Active Participation Builds Trust
After a long flight to Tokyo Japan, the sight of two thousand people in the audience for keynote speech at the technology conference was impressive. The presentation moved along slowly as frequent pauses enabled the interpreter to convert the original English spoken and written on the slides into Japanese. After twenty minutes or so, it appeared that two thousand heads were resting on their shoulders as the entire audience had fallen asleep. The interpreter insisted they were listening and not sleeping, so please to continue. After all the effort and time to prepare and travel halfway around the world only to meet a sleeping audience, the last thirty minutes of the talk were sheer drudgery.
How you participate in meetings has a direct effect on the motivation and level of engagement by other people in the meeting. Technology has become an excuse to continue whatever you were doing outside of the meeting, while the meeting is in progress. A prospective customer does not want to stare at the back of your laptop screen and watch you type away while they are attempting to build a relationship with you. You can try to justify this laptop behavior by suggesting that you rely on the laptop to take notes during the meeting. The problem is your notes do not impress the people on the other side of the table.
Smart phones are equally offensive. Yes, you hold the phone below the table and cast your eyes downward to read it. Somehow, you believe the other people in the room don’t notice that you are busy tapping away at the small screen in front of you and not engaging in a conversation with them. All they see is someone who appears to be focusing on something other than the most important people and conversation in the room. Your behavior suggests to them that whatever is going on in front of you is far more important than they are. Clearly, that’s a serious mistake.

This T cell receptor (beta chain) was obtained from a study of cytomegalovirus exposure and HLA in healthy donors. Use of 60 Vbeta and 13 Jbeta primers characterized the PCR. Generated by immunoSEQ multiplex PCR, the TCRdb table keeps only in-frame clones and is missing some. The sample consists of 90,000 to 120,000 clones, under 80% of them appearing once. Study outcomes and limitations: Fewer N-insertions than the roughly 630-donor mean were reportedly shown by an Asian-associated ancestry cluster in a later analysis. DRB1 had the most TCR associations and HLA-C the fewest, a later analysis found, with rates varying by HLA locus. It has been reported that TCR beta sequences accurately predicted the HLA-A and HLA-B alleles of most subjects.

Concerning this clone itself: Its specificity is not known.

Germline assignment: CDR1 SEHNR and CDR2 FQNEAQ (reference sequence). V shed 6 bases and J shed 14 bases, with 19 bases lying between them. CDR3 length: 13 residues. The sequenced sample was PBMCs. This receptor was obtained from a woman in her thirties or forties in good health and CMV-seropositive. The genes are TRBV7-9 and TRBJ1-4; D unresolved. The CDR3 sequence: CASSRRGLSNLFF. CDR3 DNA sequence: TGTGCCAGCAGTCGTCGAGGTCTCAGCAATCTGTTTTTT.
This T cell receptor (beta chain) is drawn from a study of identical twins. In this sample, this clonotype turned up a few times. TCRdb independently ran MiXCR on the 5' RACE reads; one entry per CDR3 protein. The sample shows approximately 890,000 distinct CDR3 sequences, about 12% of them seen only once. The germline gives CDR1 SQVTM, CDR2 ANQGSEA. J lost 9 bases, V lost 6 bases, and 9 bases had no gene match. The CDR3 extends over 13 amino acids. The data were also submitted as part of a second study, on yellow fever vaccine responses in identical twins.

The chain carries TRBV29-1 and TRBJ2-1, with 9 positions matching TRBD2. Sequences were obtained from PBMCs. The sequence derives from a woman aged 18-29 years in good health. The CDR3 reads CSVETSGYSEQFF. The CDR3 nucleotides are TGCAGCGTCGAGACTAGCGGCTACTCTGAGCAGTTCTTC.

The first good step to active participation is assuring that you remove distractions, such as those from laptops and smart phones, from the conversation. Of course, active participation reaches far beyond simply removing distractions. Focus your attention on the other party or parties in the meeting. Ask insightful questions to demonstrate your interest in them and their business needs. Acknowledge the key points they are making to encourage them to continue sharing. Ask for clarification if they say anything that might seem slightly ambiguous or unclear. If you are delivering a presentation in a meeting, make sure the audience is following along and getting the key points you are communicating.
Avoid talking incessantly to show how much you know. All that does is confirm that you are not listening and that your focus is on yourself. Launching into an endless scripted speech without engaging the audience with questions and clarifications will certainly turn them off. Watch their body language for signs that they are reacting to what you are saying and use those as cues to expound further or ask questions. The more you demonstrate your care about their success, the more they will learn to respect and trust you. Active participation builds trust, which in turn builds solid relationships.